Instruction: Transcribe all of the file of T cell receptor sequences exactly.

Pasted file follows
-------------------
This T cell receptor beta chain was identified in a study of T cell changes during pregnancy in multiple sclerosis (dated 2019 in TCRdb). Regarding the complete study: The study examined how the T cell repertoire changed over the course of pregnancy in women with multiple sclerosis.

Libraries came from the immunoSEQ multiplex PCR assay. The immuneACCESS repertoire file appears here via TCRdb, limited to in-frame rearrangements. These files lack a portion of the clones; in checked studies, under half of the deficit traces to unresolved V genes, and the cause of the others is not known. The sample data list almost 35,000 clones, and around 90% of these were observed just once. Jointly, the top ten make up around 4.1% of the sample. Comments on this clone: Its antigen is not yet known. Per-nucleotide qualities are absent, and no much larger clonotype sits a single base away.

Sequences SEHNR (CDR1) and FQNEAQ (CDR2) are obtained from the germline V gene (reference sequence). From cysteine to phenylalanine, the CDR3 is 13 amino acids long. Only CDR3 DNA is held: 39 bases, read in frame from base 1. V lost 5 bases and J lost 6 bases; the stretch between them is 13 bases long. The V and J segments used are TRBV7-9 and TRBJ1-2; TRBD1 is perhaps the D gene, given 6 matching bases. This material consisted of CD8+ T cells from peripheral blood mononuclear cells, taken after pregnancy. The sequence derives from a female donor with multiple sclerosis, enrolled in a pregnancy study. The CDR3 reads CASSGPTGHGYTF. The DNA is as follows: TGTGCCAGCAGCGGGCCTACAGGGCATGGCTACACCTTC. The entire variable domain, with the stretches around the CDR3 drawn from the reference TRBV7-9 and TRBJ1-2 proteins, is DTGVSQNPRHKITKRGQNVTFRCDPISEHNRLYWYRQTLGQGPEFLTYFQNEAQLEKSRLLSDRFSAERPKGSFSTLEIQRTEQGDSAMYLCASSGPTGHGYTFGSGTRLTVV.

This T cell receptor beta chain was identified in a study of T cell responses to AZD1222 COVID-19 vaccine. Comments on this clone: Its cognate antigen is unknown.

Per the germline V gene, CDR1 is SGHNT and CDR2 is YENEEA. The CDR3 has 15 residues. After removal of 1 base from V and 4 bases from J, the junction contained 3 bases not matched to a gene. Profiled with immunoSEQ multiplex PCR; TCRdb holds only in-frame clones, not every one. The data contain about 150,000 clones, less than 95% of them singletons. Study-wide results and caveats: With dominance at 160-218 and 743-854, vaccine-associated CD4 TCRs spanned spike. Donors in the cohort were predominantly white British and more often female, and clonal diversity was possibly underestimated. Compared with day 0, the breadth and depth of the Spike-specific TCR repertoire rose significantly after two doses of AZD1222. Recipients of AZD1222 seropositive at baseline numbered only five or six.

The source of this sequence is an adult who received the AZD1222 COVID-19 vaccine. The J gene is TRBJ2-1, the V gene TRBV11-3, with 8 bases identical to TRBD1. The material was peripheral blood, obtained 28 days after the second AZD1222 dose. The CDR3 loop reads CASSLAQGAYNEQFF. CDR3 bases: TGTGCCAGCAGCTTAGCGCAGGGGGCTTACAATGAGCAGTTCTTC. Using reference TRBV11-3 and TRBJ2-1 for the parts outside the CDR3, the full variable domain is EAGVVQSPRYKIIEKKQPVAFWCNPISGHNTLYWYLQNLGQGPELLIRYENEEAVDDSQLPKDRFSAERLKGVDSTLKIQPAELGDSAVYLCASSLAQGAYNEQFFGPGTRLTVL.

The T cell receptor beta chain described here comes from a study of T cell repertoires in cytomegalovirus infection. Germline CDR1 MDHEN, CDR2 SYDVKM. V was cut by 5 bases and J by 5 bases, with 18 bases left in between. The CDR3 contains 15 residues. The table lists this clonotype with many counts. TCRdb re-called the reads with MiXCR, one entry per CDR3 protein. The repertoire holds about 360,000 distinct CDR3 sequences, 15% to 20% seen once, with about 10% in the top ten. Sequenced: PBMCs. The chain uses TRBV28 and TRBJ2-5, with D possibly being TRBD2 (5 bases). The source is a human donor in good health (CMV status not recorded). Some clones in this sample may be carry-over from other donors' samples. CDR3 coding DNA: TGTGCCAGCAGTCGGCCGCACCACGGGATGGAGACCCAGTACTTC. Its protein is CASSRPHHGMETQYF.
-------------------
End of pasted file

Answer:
This T cell receptor beta chain was identified in a study of T cell changes during pregnancy in multiple sclerosis (dated 2019 in TCRdb). Regarding the complete study: The study examined how the T cell repertoire changed over the course of pregnancy in women with multiple sclerosis.

Libraries came from the immunoSEQ multiplex PCR assay. The immuneACCESS repertoire file appears here via TCRdb, limited to in-frame rearrangements. These files lack a portion of the clones; in checked studies, under half of the deficit traces to unresolved V genes, and the cause of the others is not known. The sample data list almost 35,000 clones, and around 90% of these were observed just once. Jointly, the top ten make up around 4.1% of the sample. Comments on this clone: Its antigen is not yet known. Per-nucleotide qualities are absent, and no much larger clonotype sits a single base away.

Sequences SEHNR (CDR1) and FQNEAQ (CDR2) are obtained from the germline V gene (reference sequence). From cysteine to phenylalanine, the CDR3 is 13 amino acids long. Only CDR3 DNA is held: 39 bases, read in frame from base 1. V lost 5 bases and J lost 6 bases; the stretch between them is 13 bases long. The V and J segments used are TRBV7-9 and TRBJ1-2; TRBD1 is perhaps the D gene, given 6 matching bases. This material consisted of CD8+ T cells from peripheral blood mononuclear cells, taken after pregnancy. The sequence derives from a female donor with multiple sclerosis, enrolled in a pregnancy study. The CDR3 reads CASSGPTGHGYTF. The DNA is as follows: TGTGCCAGCAGCGGGCCTACAGGGCATGGCTACACCTTC. The entire variable domain, with the stretches around the CDR3 drawn from the reference TRBV7-9 and TRBJ1-2 proteins, is DTGVSQNPRHKITKRGQNVTFRCDPISEHNRLYWYRQTLGQGPEFLTYFQNEAQLEKSRLLSDRFSAERPKGSFSTLEIQRTEQGDSAMYLCASSGPTGHGYTFGSGTRLTVV.

This T cell receptor beta chain was identified in a study of T cell responses to AZD1222 COVID-19 vaccine. Comments on this clone: Its cognate antigen is unknown.

Per the germline V gene, CDR1 is SGHNT and CDR2 is YENEEA. The CDR3 has 15 residues. After removal of 1 base from V and 4 bases from J, the junction contained 3 bases not matched to a gene. Profiled with immunoSEQ multiplex PCR; TCRdb holds only in-frame clones, not every one. The data contain about 150,000 clones, less than 95% of them singletons. Study-wide results and caveats: With dominance at 160-218 and 743-854, vaccine-associated CD4 TCRs spanned spike. Donors in the cohort were predominantly white British and more often female, and clonal diversity was possibly underestimated. Compared with day 0, the breadth and depth of the Spike-specific TCR repertoire rose significantly after two doses of AZD1222. Recipients of AZD1222 seropositive at baseline numbered only five or six.

The source of this sequence is an adult who received the AZD1222 COVID-19 vaccine. The J gene is TRBJ2-1, the V gene TRBV11-3, with 8 bases identical to TRBD1. The material was peripheral blood, obtained 28 days after the second AZD1222 dose. The CDR3 loop reads CASSLAQGAYNEQFF. CDR3 bases: TGTGCCAGCAGCTTAGCGCAGGGGGCTTACAATGAGCAGTTCTTC. Using reference TRBV11-3 and TRBJ2-1 for the parts outside the CDR3, the full variable domain is EAGVVQSPRYKIIEKKQPVAFWCNPISGHNTLYWYLQNLGQGPELLIRYENEEAVDDSQLPKDRFSAERLKGVDSTLKIQPAELGDSAVYLCASSLAQGAYNEQFFGPGTRLTVL.

The T cell receptor beta chain described here comes from a study of T cell repertoires in cytomegalovirus infection. Germline CDR1 MDHEN, CDR2 SYDVKM. V was cut by 5 bases and J by 5 bases, with 18 bases left in between. The CDR3 contains 15 residues. The table lists this clonotype with many counts. TCRdb re-called the reads with MiXCR, one entry per CDR3 protein. The repertoire holds about 360,000 distinct CDR3 sequences, 15% to 20% seen once, with about 10% in the top ten. Sequenced: PBMCs. The chain uses TRBV28 and TRBJ2-5, with D possibly being TRBD2 (5 bases). The source is a human donor in good health (CMV status not recorded). Some clones in this sample may be carry-over from other donors' samples. CDR3 coding DNA: TGTGCCAGCAGTCGGCCGCACCACGGGATGGAGACCCAGTACTTC. Its protein is CASSRPHHGMETQYF.